What do researchers Dr. Alex Huang and Dr. Carl Allen have in common? Passion, curiosity, drive, brilliant ideas, a desire to help kids — the list goes on! And now there’s something else. They are both recipients of the first St. Baldrick’s Innovation Award. What do they want to do with this unique grant? Read on to find out.
Dr. Carl Allen (left) is an associate professor at Texas Children’s Cancer Center and one of the investigators involved in the North American Consortium for Histiocytosis (NACHO), which received a St. Baldrick’s Consortium Grant. St. Baldrick’s researcher Dr. Alex Huang (right) is a professor of pediatrics at Case Western Reserve University School of Medicine and a 10-time shavee with St. Baldrick’s.
St. Baldrick’s researchers Dr. Alex Huang and Dr. Carl Allen work on different projects, in different labs about 1,300 miles away from each other.
Dr. Huang primarily studies how immunotherapy can help kids with cancer, while Dr. Allen studies Langerhans Cell Histiocytosis or LCH, which is caused by out-of-control immature white blood cells. The disorder can cause inflammatory tumors, damage organs and even cause brain degeneration in some patients.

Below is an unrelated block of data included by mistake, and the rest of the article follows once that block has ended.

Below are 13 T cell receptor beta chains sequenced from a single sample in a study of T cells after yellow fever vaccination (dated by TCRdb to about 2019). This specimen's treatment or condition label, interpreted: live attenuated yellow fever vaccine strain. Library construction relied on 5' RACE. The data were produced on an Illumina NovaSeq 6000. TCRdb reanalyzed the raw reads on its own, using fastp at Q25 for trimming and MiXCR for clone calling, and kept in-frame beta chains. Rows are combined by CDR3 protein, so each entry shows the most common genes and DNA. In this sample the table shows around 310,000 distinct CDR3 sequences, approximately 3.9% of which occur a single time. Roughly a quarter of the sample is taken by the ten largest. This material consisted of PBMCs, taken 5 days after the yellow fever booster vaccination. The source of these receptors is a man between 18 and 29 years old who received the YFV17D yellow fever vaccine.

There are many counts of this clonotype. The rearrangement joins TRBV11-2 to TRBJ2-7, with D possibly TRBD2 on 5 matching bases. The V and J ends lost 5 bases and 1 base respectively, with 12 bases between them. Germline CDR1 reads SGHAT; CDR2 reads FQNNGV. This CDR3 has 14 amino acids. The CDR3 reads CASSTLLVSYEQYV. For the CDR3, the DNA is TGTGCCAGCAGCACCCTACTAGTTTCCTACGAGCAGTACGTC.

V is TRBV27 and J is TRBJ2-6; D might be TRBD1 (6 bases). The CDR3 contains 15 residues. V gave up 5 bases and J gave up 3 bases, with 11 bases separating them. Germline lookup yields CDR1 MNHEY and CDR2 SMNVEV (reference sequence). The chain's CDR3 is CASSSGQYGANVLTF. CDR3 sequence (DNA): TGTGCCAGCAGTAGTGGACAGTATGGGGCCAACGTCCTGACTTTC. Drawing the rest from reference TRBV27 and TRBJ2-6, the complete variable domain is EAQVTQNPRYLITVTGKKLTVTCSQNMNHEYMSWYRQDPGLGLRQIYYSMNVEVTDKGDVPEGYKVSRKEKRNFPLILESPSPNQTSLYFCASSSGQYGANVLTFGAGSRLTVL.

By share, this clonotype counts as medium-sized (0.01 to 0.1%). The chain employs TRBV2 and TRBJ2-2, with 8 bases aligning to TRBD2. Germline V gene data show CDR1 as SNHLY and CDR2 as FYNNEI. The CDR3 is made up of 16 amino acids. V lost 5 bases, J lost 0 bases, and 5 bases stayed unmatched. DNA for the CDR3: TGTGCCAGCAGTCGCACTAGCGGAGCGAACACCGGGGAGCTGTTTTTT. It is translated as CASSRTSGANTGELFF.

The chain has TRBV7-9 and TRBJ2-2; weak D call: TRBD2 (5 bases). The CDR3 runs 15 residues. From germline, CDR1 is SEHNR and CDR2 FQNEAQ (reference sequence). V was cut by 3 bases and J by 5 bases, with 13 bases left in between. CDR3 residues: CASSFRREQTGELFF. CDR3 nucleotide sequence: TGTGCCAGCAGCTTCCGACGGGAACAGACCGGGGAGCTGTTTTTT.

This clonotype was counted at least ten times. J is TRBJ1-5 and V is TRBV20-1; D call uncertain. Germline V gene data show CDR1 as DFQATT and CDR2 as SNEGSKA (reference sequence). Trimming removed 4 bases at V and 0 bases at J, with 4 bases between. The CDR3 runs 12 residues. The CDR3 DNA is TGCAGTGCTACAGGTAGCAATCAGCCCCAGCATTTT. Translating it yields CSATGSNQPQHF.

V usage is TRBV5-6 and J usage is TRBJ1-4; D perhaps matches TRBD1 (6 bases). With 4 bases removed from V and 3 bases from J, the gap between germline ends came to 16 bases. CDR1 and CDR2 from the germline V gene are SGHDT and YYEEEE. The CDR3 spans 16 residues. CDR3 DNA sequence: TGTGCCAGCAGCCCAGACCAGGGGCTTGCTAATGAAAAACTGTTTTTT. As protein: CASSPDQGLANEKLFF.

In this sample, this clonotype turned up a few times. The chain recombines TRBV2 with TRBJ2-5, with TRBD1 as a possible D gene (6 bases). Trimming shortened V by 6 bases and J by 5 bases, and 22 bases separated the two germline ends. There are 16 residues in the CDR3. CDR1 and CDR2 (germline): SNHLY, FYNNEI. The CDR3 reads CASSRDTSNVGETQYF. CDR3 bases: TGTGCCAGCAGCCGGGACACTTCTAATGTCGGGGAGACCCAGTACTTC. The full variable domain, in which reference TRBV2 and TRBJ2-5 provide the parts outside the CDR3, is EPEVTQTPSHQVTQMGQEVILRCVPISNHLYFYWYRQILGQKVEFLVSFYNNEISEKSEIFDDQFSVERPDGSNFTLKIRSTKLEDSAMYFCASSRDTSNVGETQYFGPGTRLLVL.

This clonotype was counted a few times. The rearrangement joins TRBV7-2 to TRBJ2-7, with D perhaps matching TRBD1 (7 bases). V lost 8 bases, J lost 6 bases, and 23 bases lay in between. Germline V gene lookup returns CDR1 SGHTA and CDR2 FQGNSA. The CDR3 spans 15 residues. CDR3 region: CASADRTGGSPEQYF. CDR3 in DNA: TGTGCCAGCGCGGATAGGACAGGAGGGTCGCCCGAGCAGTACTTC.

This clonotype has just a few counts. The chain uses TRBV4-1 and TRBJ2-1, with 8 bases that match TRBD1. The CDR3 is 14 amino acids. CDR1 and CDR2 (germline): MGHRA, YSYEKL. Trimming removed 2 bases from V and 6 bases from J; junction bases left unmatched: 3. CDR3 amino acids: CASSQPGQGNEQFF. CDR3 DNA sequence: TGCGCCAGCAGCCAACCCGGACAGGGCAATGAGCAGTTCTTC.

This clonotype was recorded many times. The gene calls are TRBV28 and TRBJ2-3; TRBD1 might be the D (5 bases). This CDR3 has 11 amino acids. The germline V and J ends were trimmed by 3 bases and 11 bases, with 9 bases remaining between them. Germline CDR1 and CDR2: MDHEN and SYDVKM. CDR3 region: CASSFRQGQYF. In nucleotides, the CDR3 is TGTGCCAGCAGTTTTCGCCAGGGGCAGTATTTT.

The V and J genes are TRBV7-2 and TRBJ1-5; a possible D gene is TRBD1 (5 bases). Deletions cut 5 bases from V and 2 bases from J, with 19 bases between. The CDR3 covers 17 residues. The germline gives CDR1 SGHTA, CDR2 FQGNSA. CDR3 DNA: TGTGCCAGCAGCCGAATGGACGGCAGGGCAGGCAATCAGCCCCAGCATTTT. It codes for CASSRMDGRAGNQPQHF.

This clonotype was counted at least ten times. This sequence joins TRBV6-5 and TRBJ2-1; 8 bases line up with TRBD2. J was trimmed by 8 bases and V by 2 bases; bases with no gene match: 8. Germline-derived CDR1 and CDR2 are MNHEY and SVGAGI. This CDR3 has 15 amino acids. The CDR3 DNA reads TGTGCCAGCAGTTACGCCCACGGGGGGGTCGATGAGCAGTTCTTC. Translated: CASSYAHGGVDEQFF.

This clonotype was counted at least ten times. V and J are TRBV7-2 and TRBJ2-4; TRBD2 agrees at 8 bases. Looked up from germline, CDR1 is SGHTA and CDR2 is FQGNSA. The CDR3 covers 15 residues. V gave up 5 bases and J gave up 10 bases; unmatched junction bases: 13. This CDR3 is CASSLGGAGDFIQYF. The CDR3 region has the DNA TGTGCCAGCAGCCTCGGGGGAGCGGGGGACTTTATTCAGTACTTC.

The two researchers may work in different areas on different projects, but since the start of their careers in medicine, they’ve shared a goal — to help sick kids get better. And now they have something else in common.
Dr. Carlos Rodriguez-Galindo is a St. Baldrick’s researcher at St. Jude Children’s Research Hospital and a member of the St. Baldrick’s Scientific Advisory Committee. He explains what Langerhans cell histiocytosis is, how it’s diagnosed and treated, and how research is helping kids and adults with this disease.
What is Langerhans cell histiocytosis?
Langerhans cell histiocytosis, often called LCH, is a disorder where the body produces too many Langerhans cells.
A Langerhans cell is a type of white blood cell that normally helps the body fight off infection. In LCH, the body produces too many of these cells. The cells build up in the body, sometimes damaging organs or forming tumors.